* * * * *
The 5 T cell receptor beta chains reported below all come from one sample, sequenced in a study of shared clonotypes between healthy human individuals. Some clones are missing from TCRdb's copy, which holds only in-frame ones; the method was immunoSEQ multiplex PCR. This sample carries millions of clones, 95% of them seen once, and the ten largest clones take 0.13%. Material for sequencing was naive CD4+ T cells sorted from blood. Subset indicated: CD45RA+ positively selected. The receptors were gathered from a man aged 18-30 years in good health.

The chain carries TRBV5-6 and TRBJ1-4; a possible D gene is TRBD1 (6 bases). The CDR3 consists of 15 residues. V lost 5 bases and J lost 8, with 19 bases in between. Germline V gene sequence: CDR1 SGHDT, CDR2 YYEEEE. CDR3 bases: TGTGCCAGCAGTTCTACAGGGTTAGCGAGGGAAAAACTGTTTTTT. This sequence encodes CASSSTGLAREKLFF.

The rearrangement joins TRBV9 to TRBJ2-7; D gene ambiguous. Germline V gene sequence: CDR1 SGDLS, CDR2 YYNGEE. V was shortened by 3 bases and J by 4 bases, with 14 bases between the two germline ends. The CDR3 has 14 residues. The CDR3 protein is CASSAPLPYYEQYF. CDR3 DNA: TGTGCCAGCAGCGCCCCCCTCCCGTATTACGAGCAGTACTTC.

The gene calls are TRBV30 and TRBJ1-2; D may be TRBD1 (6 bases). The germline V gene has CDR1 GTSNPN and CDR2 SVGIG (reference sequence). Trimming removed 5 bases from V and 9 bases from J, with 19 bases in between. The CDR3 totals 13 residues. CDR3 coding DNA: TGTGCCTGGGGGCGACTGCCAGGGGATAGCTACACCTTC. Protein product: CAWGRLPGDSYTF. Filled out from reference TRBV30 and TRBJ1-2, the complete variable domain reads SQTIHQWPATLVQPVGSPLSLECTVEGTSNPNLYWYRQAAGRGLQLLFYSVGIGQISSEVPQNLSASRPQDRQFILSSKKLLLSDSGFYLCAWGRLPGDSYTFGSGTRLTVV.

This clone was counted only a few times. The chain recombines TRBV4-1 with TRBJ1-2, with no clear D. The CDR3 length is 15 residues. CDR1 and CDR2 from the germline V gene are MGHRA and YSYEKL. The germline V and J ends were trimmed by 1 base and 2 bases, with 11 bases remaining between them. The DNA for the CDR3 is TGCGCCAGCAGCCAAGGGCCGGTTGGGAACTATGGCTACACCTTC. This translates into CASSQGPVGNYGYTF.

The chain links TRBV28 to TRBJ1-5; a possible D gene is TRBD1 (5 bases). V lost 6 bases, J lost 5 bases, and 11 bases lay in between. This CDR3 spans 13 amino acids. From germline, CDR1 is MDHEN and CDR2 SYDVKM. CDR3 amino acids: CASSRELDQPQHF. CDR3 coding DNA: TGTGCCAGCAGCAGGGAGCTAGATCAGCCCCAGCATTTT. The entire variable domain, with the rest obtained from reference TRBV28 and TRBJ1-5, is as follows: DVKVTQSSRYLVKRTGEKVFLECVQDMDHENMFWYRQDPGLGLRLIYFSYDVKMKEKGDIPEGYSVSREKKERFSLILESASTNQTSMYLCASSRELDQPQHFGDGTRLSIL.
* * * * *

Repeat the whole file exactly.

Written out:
The 5 T cell receptor beta chains reported below all come from one sample, sequenced in a study of shared clonotypes between healthy human individuals. Some clones are missing from TCRdb's copy, which holds only in-frame ones; the method was immunoSEQ multiplex PCR. This sample carries millions of clones, 95% of them seen once, and the ten largest clones take 0.13%. Material for sequencing was naive CD4+ T cells sorted from blood. Subset indicated: CD45RA+ positively selected. The receptors were gathered from a man aged 18-30 years in good health.

The chain carries TRBV5-6 and TRBJ1-4; a possible D gene is TRBD1 (6 bases). The CDR3 consists of 15 residues. V lost 5 bases and J lost 8, with 19 bases in between. Germline V gene sequence: CDR1 SGHDT, CDR2 YYEEEE. CDR3 bases: TGTGCCAGCAGTTCTACAGGGTTAGCGAGGGAAAAACTGTTTTTT. This sequence encodes CASSSTGLAREKLFF.

The rearrangement joins TRBV9 to TRBJ2-7; D gene ambiguous. Germline V gene sequence: CDR1 SGDLS, CDR2 YYNGEE. V was shortened by 3 bases and J by 4 bases, with 14 bases between the two germline ends. The CDR3 has 14 residues. The CDR3 protein is CASSAPLPYYEQYF. CDR3 DNA: TGTGCCAGCAGCGCCCCCCTCCCGTATTACGAGCAGTACTTC.

The gene calls are TRBV30 and TRBJ1-2; D may be TRBD1 (6 bases). The germline V gene has CDR1 GTSNPN and CDR2 SVGIG (reference sequence). Trimming removed 5 bases from V and 9 bases from J, with 19 bases in between. The CDR3 totals 13 residues. CDR3 coding DNA: TGTGCCTGGGGGCGACTGCCAGGGGATAGCTACACCTTC. Protein product: CAWGRLPGDSYTF. Filled out from reference TRBV30 and TRBJ1-2, the complete variable domain reads SQTIHQWPATLVQPVGSPLSLECTVEGTSNPNLYWYRQAAGRGLQLLFYSVGIGQISSEVPQNLSASRPQDRQFILSSKKLLLSDSGFYLCAWGRLPGDSYTFGSGTRLTVV.

This clone was counted only a few times. The chain recombines TRBV4-1 with TRBJ1-2, with no clear D. The CDR3 length is 15 residues. CDR1 and CDR2 from the germline V gene are MGHRA and YSYEKL. The germline V and J ends were trimmed by 1 base and 2 bases, with 11 bases remaining between them. The DNA for the CDR3 is TGCGCCAGCAGCCAAGGGCCGGTTGGGAACTATGGCTACACCTTC. This translates into CASSQGPVGNYGYTF.

The chain links TRBV28 to TRBJ1-5; a possible D gene is TRBD1 (5 bases). V lost 6 bases, J lost 5 bases, and 11 bases lay in between. This CDR3 spans 13 amino acids. From germline, CDR1 is MDHEN and CDR2 SYDVKM. CDR3 amino acids: CASSRELDQPQHF. CDR3 coding DNA: TGTGCCAGCAGCAGGGAGCTAGATCAGCCCCAGCATTTT. The entire variable domain, with the rest obtained from reference TRBV28 and TRBJ1-5, is as follows: DVKVTQSSRYLVKRTGEKVFLECVQDMDHENMFWYRQDPGLGLRLIYFSYDVKMKEKGDIPEGYSVSREKKERFSLILESASTNQTSMYLCASSRELDQPQHFGDGTRLSIL.